There are many ways a Minister can communicate with their Ministry. From an email from an advisor to a quiet word with officials (or sometimes a not so quiet word). Some are discrete, while others are meant to send a signal.
This is what makes a Minister’s handwritten notes on briefing papers so interesting. Ministers know they will be publicly released at some stage, meaning that, for shrewd ministers at least, they are meant for a wider audience.
A few weeks ago, the Ministry of Education proactively released a ministerial briefing on Primary-Level Literacy. On the briefing note from 2020, Chris Hipkins jotted “… prepare the ground for a literacy ‘reset’”. This was followed by “with a scaling up of initiatives that are working and a scaling down of ones that aren’t”.
To make things even more interesting, the proactive release also contained a refreshingly frank Ministry of Education report from late 2020 that includes a preliminary paper called “Shifting the dial on literacy”. In this paper, they acknowledge that “[o]ur current system for literacy learning is clearly not working for a reasonably large group of students.” The phrase “systematic failure” even appears.
Both Minister Hipkins and the Ministry of Education should be applauded for their candidness. A ‘Literacy Reset’ is long overdue as the way many New Zealand schools teach reading and writing is based on an outdated belief rather than science or evidence.
But resets also come with some trepidation. All too often, a reset is followed by the same problems or even makes things worse. Twenty years ago, New Zealand faced a similar decision and unfortunately chose the wrong path.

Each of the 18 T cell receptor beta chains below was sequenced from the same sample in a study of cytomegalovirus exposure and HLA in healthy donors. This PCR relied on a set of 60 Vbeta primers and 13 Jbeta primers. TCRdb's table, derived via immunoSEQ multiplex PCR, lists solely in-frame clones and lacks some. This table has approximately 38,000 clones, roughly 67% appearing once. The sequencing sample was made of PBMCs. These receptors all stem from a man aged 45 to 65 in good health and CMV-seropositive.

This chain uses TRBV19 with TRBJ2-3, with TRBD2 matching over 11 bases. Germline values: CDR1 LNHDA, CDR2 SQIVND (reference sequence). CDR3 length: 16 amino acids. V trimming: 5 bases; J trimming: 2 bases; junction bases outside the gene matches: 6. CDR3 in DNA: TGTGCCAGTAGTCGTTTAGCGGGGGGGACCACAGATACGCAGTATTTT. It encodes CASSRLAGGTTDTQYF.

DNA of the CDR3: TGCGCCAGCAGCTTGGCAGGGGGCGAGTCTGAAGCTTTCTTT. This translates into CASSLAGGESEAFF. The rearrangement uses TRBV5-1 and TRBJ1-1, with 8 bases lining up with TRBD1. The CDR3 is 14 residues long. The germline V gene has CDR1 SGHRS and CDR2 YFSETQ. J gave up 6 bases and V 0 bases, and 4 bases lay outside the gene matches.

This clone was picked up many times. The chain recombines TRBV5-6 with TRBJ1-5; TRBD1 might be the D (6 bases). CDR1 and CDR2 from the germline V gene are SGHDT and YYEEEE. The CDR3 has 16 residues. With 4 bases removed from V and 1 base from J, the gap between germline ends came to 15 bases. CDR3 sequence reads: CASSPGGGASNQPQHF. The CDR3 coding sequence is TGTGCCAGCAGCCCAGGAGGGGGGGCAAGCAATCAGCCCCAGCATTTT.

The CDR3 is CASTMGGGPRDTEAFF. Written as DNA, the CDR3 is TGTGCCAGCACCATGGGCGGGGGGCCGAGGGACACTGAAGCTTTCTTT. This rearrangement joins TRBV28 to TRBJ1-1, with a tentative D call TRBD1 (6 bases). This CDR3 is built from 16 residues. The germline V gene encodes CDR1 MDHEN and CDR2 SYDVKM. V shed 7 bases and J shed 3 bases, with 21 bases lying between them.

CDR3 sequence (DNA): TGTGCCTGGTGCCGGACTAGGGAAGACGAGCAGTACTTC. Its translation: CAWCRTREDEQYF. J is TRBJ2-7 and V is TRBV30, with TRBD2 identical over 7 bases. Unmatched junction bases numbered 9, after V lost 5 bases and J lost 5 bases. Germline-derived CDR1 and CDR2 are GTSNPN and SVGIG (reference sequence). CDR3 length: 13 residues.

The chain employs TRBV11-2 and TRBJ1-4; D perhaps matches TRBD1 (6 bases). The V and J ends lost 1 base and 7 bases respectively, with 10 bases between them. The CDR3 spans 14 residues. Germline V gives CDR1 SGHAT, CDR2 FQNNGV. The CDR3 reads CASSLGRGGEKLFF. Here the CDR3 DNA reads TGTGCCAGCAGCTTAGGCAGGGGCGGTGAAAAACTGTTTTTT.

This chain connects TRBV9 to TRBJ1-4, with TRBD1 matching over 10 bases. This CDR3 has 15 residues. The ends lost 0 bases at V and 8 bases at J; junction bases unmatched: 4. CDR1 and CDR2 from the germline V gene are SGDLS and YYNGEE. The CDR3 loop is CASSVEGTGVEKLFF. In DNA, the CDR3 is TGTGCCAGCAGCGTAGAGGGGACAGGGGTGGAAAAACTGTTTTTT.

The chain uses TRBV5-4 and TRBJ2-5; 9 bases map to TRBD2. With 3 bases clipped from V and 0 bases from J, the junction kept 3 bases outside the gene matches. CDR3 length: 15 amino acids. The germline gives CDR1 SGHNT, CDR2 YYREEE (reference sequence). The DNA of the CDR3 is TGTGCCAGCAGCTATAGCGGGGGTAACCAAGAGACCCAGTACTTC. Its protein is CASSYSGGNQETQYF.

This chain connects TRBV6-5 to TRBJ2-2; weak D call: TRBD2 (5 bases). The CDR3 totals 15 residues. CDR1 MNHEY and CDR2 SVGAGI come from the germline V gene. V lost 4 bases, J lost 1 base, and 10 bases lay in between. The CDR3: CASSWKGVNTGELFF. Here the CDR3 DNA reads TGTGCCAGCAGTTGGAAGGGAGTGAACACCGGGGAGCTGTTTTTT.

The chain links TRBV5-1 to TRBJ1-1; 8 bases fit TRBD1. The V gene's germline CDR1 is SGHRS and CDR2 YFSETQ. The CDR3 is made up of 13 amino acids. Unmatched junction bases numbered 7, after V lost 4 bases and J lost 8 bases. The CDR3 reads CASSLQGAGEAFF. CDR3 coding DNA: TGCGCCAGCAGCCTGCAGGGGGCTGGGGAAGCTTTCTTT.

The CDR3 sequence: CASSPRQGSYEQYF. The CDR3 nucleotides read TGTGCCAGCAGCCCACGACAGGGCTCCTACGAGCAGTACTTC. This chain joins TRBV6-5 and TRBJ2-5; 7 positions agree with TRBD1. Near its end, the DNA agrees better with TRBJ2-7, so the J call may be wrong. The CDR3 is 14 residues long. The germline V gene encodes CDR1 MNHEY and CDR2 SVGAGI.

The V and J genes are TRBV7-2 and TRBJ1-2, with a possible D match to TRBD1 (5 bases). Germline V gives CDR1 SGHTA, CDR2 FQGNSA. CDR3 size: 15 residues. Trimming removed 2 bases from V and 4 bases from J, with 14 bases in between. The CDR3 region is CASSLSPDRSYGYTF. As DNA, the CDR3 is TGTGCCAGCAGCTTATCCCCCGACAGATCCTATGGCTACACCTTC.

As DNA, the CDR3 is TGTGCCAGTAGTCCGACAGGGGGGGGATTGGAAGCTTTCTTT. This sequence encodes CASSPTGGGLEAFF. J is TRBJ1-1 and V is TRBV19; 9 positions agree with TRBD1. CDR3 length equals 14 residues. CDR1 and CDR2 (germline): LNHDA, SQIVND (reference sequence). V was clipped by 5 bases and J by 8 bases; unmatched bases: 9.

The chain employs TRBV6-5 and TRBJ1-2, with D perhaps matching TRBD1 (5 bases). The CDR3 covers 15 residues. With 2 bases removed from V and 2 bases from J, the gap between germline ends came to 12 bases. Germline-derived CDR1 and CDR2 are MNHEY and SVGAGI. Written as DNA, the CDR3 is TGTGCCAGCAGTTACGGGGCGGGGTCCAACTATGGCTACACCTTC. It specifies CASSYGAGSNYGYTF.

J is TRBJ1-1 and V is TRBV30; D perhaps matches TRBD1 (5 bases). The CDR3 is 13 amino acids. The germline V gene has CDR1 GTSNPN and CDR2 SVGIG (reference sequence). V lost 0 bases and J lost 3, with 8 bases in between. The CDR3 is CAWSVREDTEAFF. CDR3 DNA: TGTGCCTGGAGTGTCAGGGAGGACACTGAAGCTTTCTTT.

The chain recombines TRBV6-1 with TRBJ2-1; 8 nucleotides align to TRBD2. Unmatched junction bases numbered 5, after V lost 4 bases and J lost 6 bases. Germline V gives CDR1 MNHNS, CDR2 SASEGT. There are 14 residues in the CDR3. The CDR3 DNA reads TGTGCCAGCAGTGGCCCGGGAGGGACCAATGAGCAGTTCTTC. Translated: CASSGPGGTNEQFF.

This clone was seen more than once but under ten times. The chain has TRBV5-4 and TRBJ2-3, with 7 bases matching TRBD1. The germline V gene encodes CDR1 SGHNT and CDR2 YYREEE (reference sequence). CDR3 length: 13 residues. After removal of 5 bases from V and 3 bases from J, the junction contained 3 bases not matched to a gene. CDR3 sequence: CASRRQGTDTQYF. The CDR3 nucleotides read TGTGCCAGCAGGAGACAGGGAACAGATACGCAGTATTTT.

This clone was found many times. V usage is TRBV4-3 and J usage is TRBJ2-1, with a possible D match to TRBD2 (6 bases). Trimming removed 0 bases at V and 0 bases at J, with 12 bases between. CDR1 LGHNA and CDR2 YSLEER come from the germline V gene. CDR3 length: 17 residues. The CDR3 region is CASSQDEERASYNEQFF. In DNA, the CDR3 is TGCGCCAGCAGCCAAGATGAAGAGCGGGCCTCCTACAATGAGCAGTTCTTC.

So, what would a true ‘Literacy Reset’ look like?
Over the last six months, I have visited some amazing schools and got a glimpse into what is possible for all New Zealand children. These diverse schools have changed to an evidence-based approach called Structured Literacy, which is based on the science of how children learn to read. The teachers involved are part of a growing movement. The Structured Literacy Auckland Facebook group, started last year, now has over 3,000 members.
The Ministry of Education has also been sending some encouraging signals. This year, they produced a Dyslexia guide that promoted the use of Structured Literacy (although the evidence shows this approach is best for all learners, not just those with dyslexia). The Ministry also has released decodable books, that align with Structured Literacy. While these books are not perfect, they are a step in the right direction.
A ‘Literacy Reset’ provides an exciting opportunity to look closely at the reading research and re-evaluate our current practices. Moving towards the science of reading will benefit all New Zealand children for years to come.